What struck me in these conversations was the presence of Arabic. These men, I surmised, had received their education in Sudan, Libya or Kuwait. For the first time since the Middle Ages, Arabic was the lingua franca in Mogadishu; Somali was practically a second language.
From Wooster Collective:
BiPed spotted this new piece yesterday in South London. While it hasn’t been confirmed, it has Banksy written all over it.
“The photo is quite misleading as the stencil is actually about 9ft high -you can just make out the top of a security fence on the left.”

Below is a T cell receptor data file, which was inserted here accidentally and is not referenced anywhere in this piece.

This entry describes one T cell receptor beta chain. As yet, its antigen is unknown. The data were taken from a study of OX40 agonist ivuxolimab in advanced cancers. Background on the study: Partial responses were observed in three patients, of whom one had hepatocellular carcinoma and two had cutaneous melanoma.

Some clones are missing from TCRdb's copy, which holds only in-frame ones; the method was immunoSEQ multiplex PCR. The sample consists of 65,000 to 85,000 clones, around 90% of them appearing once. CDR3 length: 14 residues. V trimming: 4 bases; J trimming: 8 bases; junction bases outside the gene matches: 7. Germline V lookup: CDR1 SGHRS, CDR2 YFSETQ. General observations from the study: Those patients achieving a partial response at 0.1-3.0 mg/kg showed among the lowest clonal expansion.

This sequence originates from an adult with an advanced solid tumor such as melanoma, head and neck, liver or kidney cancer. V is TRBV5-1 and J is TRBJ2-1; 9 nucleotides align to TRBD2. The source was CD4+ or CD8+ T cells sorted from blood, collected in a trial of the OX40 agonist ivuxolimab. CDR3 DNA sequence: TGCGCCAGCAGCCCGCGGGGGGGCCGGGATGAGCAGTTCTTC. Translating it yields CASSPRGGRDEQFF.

From the blog of Jeff Gerstmann, GameSpot:
“Paint It Black” by the Rolling Stones
“Cherub Rock” by Smashing Pumpkins
“Sabotage” by Beastie Boys
“The Metal” by Tenacious D
“My Name is Jonas” by Weezer
“Knights of Cydonia” by Muse
“Rock And Roll All Nite” as made famous by Kiss
“School’s Out” as made famous by Alice Cooper
“Slow Ride” as made famous by Fog Hat
“Cult of Personality” by Living Colour
“Barracuda” as made famous by Heart
I haven’t linked to eboy for a while. Check this one out:
From LA Weekly, a series of profiles of cool people. My favorites:
Kelly Benway. “Fuck school, fuck a daytime job.” It just gets in the way, says Kelly Benway. You can tell right away that punk runs through Benway’s veins. Always has. She grew up with the Talking Heads, Blondie, Television and the Ramones.